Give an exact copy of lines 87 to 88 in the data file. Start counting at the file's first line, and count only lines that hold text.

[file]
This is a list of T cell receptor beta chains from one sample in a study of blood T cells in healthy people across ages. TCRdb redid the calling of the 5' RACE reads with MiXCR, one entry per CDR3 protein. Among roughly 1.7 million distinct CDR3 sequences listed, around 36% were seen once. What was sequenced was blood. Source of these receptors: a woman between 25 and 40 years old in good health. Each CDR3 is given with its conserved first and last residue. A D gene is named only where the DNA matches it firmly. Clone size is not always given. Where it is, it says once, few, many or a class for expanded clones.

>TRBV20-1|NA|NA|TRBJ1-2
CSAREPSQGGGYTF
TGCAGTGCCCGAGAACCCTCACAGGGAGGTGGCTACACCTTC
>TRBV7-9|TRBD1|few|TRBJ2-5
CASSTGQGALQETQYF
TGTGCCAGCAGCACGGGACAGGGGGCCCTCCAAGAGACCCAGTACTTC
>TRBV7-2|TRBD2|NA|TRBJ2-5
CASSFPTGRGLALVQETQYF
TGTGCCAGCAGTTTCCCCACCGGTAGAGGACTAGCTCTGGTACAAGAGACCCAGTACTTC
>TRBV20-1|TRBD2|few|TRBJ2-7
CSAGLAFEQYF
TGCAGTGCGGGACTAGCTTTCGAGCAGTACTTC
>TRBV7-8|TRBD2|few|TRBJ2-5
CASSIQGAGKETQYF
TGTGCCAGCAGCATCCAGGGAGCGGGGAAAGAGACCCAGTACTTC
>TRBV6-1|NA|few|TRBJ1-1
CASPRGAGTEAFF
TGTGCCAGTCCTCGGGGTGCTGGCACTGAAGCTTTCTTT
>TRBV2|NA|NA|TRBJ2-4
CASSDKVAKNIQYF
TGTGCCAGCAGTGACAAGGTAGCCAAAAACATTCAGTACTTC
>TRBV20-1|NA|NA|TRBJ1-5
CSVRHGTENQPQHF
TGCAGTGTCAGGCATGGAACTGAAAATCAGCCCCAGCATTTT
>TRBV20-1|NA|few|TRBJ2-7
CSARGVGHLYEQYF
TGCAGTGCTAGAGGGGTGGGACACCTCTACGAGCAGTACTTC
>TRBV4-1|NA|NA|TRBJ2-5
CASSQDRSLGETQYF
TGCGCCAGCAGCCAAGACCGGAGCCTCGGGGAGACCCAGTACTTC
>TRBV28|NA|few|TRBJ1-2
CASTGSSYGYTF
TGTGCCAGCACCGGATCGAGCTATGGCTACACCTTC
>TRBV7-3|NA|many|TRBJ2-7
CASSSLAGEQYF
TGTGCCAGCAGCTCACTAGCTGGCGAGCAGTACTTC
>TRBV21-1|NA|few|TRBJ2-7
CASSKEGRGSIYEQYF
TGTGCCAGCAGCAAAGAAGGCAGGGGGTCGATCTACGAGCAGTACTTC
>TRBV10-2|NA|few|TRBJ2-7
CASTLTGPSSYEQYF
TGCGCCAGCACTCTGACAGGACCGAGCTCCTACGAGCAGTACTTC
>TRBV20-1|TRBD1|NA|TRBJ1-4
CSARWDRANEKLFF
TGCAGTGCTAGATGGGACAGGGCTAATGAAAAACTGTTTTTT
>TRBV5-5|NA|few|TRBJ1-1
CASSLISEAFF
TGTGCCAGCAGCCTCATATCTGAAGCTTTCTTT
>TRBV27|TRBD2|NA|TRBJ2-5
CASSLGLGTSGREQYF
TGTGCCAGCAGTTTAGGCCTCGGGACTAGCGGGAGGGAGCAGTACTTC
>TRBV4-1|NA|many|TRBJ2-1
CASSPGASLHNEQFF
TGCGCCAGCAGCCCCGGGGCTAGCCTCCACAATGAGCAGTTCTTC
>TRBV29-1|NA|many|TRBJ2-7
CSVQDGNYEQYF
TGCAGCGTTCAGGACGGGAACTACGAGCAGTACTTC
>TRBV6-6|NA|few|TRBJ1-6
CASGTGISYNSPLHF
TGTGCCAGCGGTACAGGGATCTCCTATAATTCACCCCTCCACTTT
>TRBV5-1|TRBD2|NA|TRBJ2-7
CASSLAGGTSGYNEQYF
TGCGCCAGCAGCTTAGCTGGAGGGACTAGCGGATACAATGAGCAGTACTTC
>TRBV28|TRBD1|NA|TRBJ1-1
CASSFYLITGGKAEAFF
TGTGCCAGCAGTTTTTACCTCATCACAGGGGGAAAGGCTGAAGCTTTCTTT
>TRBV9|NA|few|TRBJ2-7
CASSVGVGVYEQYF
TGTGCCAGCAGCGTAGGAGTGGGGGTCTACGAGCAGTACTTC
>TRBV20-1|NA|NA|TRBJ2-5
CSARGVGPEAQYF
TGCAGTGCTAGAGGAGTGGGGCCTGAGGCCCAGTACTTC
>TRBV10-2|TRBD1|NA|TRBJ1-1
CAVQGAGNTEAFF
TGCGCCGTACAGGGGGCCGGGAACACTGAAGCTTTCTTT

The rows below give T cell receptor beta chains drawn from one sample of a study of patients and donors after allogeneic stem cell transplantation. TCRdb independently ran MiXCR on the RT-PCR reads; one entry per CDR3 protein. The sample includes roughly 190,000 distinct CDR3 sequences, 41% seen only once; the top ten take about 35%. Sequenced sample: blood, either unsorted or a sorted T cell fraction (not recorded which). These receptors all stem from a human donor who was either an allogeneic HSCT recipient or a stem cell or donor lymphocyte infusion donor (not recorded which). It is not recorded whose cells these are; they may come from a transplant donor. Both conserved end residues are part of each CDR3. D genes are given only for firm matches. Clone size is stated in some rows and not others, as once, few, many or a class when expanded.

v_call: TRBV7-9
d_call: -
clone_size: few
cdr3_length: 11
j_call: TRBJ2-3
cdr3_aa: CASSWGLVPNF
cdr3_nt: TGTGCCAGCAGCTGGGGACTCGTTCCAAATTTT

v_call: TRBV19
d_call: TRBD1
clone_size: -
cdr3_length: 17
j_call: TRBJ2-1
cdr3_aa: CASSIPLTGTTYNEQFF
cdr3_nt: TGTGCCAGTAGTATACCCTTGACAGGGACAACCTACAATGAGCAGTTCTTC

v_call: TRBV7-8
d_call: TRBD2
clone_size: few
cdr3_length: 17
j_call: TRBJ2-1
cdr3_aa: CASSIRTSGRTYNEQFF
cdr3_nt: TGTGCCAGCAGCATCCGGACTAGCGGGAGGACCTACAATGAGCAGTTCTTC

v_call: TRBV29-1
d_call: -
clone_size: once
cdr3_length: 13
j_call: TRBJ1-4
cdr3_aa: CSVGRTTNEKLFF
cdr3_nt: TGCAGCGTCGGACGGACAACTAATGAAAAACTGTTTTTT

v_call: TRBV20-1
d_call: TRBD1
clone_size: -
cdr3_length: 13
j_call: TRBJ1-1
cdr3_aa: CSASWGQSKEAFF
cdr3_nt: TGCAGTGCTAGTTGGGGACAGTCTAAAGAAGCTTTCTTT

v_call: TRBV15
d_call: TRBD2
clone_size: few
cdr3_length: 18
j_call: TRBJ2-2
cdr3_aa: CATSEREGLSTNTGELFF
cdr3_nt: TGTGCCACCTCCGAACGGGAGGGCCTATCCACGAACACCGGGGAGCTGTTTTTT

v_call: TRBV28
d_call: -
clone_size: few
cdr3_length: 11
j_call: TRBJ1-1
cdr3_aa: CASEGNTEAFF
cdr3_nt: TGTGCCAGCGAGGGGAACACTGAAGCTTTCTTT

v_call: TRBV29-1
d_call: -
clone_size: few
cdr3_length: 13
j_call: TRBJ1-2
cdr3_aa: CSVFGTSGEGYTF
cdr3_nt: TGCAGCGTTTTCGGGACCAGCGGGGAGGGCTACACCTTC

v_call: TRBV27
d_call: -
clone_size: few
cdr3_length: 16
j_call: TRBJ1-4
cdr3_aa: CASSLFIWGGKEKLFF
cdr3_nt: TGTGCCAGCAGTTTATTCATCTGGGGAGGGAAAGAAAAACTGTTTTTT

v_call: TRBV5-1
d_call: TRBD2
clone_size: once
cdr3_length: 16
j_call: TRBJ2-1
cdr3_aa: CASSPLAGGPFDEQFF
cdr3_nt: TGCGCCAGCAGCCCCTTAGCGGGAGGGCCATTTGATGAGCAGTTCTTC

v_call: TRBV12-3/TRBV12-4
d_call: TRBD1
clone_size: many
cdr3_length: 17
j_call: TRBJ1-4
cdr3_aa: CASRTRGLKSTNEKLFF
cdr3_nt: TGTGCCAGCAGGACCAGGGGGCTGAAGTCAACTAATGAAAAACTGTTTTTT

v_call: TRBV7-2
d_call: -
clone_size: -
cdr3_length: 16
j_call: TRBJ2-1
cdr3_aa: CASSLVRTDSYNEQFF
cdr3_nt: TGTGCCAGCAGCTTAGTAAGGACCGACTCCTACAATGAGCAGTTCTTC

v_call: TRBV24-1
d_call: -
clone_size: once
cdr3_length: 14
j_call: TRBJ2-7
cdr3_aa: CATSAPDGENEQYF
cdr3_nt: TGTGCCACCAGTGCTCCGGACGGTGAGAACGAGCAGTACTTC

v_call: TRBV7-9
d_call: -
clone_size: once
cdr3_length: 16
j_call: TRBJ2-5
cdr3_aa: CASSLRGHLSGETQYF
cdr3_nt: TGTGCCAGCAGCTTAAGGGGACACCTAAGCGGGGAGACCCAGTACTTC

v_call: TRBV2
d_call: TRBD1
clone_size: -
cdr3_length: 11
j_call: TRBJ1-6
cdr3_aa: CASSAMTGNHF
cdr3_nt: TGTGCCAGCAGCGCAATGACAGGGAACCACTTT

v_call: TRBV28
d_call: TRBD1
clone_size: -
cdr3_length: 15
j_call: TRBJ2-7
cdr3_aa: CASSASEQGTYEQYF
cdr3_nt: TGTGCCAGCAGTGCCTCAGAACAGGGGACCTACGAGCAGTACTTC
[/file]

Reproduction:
clone_size: -
cdr3_length: 17